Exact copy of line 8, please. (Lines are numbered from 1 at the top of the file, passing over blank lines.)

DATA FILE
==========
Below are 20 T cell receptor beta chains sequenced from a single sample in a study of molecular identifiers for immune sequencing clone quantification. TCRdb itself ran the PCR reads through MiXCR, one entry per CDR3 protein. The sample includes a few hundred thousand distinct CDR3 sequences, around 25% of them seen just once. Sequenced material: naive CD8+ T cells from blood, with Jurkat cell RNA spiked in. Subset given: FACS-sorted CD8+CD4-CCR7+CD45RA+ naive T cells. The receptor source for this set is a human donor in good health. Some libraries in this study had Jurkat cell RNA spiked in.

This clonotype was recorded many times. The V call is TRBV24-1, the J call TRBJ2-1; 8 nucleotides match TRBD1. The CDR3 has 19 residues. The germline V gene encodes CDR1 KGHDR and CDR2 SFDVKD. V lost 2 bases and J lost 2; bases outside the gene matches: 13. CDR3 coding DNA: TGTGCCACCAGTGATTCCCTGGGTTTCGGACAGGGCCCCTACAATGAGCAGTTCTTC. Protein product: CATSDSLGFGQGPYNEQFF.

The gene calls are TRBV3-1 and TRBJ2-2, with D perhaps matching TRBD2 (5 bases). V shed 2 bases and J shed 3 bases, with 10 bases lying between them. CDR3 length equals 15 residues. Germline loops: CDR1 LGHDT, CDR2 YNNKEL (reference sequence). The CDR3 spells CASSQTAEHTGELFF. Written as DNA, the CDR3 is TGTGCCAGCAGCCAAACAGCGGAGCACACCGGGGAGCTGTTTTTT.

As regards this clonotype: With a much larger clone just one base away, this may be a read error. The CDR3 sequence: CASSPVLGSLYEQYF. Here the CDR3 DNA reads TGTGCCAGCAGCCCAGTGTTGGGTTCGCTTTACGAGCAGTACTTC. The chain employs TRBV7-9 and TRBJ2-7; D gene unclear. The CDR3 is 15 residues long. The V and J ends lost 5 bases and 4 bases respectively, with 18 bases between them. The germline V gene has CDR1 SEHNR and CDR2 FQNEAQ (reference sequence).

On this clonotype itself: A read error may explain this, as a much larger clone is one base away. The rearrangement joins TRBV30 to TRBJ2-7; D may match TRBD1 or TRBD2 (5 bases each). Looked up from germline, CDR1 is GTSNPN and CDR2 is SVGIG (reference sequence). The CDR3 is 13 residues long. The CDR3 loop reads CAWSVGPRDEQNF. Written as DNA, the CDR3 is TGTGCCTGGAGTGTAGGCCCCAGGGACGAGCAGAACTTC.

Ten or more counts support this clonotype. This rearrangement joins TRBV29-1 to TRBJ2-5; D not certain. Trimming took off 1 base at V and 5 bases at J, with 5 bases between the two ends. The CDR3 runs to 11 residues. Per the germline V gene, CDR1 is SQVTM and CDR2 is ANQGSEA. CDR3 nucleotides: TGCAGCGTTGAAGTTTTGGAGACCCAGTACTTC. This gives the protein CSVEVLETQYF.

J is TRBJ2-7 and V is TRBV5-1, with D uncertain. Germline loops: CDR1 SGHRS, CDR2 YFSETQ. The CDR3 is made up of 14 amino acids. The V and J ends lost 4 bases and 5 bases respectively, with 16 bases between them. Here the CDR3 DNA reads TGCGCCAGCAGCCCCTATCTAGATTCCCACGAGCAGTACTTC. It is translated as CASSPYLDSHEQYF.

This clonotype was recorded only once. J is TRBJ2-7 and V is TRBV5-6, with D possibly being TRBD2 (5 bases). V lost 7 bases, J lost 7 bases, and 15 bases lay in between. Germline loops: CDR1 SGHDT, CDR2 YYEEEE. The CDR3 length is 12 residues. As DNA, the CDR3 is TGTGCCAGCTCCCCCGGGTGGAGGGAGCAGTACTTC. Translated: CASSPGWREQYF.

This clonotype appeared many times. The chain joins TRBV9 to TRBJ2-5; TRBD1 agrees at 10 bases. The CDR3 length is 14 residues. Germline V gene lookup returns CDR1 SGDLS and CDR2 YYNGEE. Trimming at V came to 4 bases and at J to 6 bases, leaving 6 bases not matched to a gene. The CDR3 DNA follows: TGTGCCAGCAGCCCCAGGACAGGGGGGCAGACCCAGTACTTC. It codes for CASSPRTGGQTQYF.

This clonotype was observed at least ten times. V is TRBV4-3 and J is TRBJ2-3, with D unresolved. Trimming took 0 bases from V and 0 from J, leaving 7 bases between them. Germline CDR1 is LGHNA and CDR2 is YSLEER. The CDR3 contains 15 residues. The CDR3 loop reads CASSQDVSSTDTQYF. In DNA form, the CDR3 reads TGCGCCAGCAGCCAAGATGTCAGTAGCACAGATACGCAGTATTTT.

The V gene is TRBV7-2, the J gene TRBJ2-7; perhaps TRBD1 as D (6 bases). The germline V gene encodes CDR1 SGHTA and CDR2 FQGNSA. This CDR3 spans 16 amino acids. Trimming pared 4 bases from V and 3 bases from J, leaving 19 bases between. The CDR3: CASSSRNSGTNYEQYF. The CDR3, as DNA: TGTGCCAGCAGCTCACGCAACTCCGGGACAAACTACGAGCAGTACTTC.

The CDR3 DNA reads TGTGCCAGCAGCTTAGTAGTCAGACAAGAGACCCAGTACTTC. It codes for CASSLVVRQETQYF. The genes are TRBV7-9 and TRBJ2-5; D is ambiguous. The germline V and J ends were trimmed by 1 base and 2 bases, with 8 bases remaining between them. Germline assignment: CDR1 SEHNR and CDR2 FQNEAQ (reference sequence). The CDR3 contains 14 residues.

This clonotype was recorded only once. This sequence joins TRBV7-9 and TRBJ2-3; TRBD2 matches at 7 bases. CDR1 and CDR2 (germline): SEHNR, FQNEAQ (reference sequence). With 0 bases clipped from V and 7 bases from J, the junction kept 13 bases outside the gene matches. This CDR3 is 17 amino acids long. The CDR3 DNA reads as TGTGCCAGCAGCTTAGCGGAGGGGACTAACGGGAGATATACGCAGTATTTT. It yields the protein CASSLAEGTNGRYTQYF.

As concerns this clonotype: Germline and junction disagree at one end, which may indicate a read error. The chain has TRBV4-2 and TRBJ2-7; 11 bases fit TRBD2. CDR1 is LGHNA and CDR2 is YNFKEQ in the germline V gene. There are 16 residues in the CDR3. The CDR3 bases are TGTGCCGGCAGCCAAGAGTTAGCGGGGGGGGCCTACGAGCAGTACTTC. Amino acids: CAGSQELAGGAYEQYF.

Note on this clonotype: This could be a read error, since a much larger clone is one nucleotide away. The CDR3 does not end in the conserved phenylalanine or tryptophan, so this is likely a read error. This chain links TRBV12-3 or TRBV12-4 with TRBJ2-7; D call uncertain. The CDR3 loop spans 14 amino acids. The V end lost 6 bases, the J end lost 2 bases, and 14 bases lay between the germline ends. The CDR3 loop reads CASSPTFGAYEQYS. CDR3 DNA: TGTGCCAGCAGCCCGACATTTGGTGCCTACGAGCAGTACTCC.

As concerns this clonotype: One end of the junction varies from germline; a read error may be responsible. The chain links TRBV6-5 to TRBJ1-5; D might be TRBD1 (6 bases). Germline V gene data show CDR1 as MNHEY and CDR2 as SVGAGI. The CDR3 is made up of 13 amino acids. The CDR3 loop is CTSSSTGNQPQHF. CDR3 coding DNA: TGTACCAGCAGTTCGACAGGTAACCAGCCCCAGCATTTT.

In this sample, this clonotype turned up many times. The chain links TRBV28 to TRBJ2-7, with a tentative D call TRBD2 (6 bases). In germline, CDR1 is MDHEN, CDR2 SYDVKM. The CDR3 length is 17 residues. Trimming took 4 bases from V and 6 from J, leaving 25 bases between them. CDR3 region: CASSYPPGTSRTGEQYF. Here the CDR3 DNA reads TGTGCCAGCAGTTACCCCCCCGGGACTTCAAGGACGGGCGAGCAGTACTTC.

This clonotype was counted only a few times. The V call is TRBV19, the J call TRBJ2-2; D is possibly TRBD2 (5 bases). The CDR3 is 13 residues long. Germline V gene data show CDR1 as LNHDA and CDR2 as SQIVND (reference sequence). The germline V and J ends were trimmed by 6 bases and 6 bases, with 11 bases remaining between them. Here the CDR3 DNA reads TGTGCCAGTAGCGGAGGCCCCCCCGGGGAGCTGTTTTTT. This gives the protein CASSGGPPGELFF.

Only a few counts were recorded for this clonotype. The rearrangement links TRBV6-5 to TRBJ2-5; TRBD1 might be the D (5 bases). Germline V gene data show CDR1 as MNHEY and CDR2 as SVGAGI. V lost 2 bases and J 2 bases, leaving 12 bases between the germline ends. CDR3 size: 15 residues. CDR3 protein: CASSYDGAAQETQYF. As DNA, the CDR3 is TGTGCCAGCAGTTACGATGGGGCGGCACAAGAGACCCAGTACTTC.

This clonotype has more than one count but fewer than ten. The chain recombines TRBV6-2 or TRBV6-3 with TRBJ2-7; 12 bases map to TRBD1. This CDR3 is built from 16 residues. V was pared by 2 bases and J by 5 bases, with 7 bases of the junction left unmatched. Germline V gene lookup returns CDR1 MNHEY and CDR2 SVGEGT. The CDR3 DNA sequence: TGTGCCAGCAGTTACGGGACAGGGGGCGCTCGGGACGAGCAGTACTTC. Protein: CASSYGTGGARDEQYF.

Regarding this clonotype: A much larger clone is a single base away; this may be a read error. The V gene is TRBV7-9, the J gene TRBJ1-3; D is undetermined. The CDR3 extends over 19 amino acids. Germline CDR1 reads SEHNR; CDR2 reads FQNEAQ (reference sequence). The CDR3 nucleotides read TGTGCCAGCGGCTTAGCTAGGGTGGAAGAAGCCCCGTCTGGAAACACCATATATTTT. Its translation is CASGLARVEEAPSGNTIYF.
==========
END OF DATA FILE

This clonotype was recorded only once. J is TRBJ2-7 and V is TRBV5-6, with D possibly being TRBD2 (5 bases). V lost 7 bases, J lost 7 bases, and 15 bases lay in between. Germline loops: CDR1 SGHDT, CDR2 YYEEEE. The CDR3 length is 12 residues. As DNA, the CDR3 is TGTGCCAGCTCCCCCGGGTGGAGGGAGCAGTACTTC. Translated: CASSPGWREQYF.